“God is in the Compost Pile.” That’s a strange name for a Christian blog, isn’t it? Why would someone connect the wonderful name of Almighty God with a stinking pile of rotting plants and kitchen waste? I was asked that question recently, and if you’ve been reading my blog for a while, you know that I wrote a post about it last April. God takes the things in our lives that are dying, dead and decaying, and He recycles them to nourish new life. Look around and you’ll see countless examples. Here’s the best one of all: Jesus Christ gave up his life, with great suffering, so that our destinies could be recycled from certain hell to eternal life. We all go through times of personal hell, but if we can look beyond those bad times, the times that stink, it is possible to see Heaven.
In August, thousands of people prayed fervently for an 18-year-old kid named Josiah Berger who was injured in a one-car accident near Franklin, Tennessee. Twitter was alive with prayer requests and updates during the four days that Josiah lay in a coma on life-support at Vanderbilt Medical Center. Many of those praying were strangers. They’d never met Josiah Berger or his family, yet they were compelled to pray for this young man who lay near death in a hospital room in Tennessee. Hundreds of believers crowded the hospital and prayed for a miracle. So many people showed up at Vanderbilt that they had to be moved from the hospital lobby to an auditorium big enough to hold them all. Updates about Josiah’s condition were posted by the minute on Facebook and Twitter, and people all over the country, and perhaps all over the world, prayed asking God to spare this young man’s life. There was was hope, and even belief, that God was going to work a miracle. Josiah Berger would live! Everyone waited and watched for it to happen.
In spite of all the prayers, Josiah died of irreparable brain damage. And to make that even worse, he died on his 19th birthday, the day before he was set to leave for his freshman year in college. That stinks, doesn’t it? It smells just as bad as vegetation decaying in the compost heap. But the story doesn’t end there.
Josiah’s dad is Steve Berger, the senior pastor at Grace Chapel Church in Leiper’s Fork, Tennessee. At Josiah’s “home going celebration,” Pastor Steve announced that his son’s decision to be an organ donor saved or improved the lives of 77 people. At the end of the forward-looking, music-filled service, Steve Berger did something very unconventional for a funeral. He offered an alter call. He asked mourners who wanted to accept Jesus Christ as their Lord and Savior to stand up. One hundred people did, many of them teenagers. One hundred more lives were saved that day because of Josiah Berger’s death. More than six-thousand people attended the funeral, 2000 in person and another nearly 5000 via a live stream on the Internet. One can only imagine how many silently bowed their heads and accepted Christ, or how many believers were motivated by Josiah’ story to lead others to the Lord.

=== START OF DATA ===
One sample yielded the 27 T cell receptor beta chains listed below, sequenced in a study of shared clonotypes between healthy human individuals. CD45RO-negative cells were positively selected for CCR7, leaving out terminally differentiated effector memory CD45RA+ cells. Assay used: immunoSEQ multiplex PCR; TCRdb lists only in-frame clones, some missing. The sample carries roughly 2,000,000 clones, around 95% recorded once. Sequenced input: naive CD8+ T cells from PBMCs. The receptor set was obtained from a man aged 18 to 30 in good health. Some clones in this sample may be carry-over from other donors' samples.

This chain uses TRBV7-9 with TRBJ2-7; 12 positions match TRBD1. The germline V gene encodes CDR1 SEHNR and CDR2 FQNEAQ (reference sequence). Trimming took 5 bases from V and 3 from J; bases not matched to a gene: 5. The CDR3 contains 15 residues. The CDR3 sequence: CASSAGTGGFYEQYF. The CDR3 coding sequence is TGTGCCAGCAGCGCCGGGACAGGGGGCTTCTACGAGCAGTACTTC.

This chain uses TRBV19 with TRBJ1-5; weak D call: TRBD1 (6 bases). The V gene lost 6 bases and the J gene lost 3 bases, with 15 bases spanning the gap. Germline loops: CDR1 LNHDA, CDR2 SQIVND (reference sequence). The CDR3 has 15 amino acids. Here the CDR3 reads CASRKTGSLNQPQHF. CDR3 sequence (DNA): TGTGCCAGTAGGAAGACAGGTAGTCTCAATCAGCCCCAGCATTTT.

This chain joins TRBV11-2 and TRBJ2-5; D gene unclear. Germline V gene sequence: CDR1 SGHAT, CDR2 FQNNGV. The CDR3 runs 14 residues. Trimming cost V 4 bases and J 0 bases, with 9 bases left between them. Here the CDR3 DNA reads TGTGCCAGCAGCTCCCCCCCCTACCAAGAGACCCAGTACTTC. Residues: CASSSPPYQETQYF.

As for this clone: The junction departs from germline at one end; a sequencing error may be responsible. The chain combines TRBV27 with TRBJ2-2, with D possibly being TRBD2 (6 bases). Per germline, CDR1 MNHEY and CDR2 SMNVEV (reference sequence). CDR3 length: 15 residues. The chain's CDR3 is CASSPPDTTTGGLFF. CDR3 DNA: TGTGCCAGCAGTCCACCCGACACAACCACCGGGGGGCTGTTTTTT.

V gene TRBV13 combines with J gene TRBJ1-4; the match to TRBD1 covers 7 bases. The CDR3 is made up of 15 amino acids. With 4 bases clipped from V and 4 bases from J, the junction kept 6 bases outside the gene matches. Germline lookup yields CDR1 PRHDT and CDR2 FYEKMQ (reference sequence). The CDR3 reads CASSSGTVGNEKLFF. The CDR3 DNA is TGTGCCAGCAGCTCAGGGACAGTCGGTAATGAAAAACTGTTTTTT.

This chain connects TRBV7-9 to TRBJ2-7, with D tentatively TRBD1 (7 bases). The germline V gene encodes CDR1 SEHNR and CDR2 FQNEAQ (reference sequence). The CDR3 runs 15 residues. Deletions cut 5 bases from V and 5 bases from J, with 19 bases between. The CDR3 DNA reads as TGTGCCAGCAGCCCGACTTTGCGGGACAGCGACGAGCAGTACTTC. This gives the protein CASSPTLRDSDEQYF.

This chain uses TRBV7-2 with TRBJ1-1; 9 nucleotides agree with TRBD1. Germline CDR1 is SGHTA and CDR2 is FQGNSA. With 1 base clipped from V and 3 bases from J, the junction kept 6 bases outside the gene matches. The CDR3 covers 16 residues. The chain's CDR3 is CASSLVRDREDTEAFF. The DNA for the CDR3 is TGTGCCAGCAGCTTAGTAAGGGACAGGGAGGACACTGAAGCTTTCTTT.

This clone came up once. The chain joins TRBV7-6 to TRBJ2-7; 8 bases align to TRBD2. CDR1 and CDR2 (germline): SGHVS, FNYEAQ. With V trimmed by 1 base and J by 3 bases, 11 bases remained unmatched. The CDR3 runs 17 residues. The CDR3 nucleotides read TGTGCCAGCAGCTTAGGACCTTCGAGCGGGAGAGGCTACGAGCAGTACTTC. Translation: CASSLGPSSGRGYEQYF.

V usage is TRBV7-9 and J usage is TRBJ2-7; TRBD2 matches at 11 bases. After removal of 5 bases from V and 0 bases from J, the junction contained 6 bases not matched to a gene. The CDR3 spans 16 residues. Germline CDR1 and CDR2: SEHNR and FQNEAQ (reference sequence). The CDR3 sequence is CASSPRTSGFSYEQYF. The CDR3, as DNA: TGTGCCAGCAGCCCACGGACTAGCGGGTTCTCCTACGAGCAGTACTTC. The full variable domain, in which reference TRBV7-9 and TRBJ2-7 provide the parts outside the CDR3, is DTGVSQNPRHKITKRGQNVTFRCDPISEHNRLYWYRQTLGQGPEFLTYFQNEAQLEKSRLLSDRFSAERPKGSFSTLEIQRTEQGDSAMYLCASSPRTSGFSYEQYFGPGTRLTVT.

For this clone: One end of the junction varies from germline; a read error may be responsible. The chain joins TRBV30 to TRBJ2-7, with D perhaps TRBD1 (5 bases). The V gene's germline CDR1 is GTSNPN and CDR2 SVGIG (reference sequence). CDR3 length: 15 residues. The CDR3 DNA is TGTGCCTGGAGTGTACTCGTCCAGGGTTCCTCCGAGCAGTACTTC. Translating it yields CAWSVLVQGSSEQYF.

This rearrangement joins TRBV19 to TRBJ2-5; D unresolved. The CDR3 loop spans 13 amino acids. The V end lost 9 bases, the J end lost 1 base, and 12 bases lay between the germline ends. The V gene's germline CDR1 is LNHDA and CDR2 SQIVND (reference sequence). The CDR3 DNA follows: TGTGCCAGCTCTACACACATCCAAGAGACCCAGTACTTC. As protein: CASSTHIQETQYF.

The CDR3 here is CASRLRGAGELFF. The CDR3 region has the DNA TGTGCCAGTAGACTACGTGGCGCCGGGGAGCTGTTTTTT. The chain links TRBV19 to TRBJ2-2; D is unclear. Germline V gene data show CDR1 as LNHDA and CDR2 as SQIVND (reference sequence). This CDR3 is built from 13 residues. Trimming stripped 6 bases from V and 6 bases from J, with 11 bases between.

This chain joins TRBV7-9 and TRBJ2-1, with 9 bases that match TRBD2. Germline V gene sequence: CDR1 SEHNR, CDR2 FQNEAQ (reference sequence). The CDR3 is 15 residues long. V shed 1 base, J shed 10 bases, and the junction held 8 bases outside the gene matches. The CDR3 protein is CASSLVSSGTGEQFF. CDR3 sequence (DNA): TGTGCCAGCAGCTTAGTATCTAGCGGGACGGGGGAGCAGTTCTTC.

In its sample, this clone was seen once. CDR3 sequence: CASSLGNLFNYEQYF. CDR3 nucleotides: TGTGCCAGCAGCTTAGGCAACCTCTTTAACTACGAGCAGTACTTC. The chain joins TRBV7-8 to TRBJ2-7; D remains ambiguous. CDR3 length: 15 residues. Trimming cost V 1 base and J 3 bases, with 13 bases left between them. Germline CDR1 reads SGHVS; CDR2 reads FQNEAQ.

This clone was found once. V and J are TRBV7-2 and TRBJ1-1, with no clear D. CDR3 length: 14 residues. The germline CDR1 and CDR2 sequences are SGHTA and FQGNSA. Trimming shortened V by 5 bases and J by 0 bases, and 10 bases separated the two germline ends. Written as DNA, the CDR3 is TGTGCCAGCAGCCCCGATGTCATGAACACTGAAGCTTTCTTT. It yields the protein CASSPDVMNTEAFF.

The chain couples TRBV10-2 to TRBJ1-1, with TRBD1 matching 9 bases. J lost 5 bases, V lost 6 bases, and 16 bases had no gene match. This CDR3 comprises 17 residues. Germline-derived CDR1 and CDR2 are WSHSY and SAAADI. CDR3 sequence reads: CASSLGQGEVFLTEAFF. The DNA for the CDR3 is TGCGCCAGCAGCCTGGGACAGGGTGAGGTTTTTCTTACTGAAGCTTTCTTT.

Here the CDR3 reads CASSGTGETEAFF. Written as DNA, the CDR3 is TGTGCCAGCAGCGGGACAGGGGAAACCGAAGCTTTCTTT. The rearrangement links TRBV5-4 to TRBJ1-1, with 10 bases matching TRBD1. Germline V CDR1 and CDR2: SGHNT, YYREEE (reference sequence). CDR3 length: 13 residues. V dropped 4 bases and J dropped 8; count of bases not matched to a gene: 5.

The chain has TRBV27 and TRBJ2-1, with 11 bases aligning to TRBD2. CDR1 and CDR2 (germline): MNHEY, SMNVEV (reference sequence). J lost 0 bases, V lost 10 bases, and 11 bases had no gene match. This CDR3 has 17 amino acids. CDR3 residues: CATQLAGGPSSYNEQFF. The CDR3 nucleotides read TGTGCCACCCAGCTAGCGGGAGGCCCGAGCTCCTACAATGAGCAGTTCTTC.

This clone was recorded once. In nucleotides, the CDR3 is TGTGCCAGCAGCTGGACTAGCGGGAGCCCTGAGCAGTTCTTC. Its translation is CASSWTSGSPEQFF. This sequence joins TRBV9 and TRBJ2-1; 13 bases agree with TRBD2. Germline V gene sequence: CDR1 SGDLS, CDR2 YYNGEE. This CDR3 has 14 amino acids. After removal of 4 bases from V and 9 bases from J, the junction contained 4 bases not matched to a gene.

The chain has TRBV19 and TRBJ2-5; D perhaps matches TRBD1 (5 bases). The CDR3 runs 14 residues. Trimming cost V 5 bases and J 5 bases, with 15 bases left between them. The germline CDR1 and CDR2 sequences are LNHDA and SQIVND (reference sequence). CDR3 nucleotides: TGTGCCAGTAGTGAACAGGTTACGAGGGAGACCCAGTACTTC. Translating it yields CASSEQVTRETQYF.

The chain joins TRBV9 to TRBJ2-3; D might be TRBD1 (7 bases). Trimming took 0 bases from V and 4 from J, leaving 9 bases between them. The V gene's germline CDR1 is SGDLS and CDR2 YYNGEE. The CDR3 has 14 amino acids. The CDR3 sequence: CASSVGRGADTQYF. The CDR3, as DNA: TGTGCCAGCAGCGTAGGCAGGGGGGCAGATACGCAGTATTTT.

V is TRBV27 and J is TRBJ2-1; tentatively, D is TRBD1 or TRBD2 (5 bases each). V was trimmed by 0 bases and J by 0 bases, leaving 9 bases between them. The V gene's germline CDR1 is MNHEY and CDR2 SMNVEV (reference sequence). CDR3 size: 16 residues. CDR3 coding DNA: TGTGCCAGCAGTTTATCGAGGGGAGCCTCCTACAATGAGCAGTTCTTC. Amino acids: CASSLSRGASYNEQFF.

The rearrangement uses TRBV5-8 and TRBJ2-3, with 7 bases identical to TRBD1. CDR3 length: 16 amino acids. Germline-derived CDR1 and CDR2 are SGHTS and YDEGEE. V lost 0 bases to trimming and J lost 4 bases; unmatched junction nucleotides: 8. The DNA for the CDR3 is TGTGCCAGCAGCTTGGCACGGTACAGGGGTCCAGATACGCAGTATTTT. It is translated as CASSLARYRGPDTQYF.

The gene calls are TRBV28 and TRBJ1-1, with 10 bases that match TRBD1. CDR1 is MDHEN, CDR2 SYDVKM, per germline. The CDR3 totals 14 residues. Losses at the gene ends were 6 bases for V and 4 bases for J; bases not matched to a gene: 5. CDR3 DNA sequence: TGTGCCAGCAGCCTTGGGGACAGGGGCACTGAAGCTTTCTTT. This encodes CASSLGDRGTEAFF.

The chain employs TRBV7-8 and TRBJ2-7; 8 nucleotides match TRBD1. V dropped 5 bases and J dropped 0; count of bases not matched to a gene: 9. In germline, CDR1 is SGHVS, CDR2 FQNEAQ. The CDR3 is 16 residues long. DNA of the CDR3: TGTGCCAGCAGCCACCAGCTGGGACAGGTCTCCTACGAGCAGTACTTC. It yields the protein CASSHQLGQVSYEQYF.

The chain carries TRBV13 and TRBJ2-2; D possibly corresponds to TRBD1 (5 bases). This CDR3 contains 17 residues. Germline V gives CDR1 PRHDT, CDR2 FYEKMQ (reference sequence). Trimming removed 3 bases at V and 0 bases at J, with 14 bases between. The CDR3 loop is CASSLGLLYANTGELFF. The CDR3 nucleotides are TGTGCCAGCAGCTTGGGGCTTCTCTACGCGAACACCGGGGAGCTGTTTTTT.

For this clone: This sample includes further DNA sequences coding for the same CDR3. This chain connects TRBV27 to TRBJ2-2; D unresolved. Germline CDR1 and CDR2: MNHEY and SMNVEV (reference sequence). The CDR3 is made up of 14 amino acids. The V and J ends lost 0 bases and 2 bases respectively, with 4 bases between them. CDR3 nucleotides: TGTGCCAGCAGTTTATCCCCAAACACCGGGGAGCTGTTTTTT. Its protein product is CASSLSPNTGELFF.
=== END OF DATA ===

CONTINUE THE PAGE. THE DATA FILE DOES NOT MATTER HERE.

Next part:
After the service, Josiah’s dad said this: “I want people to know Jesus, and if somehow my son’s going to heaven can help them know Christ, then it’s all worth it. It’s all worth it. My son would bear the pain and I will bear the pain if just a regular old dad who loved his boy can see someone come to Christ because of his death. That means everything to me.” (Read more about it or watch the video below.)
[Note: This short video takes 10 seconds to load.]
So you see, God is in the compost pile. He’s not only in the good things, but also in everything that stinks in this world. The promise lies in His name and in that familiar scripture verse Romans 8:28: “And we know that in all things God works for the good of those who love him, who have been called according to his purpose.”
Yes, God is in the compost pile and other ordinary places. I hope that through my blog (with its strange name) you’ll see God where you least expect Him. We travel difficult roads in our lives, but if we just trust Him, all those roads will lead to the one road where death is recycled to nourish new life. Take time this week to think about that….
Dear Heavenly Father, As I walk down lonely, difficult roads, help me to find the one that leads to you.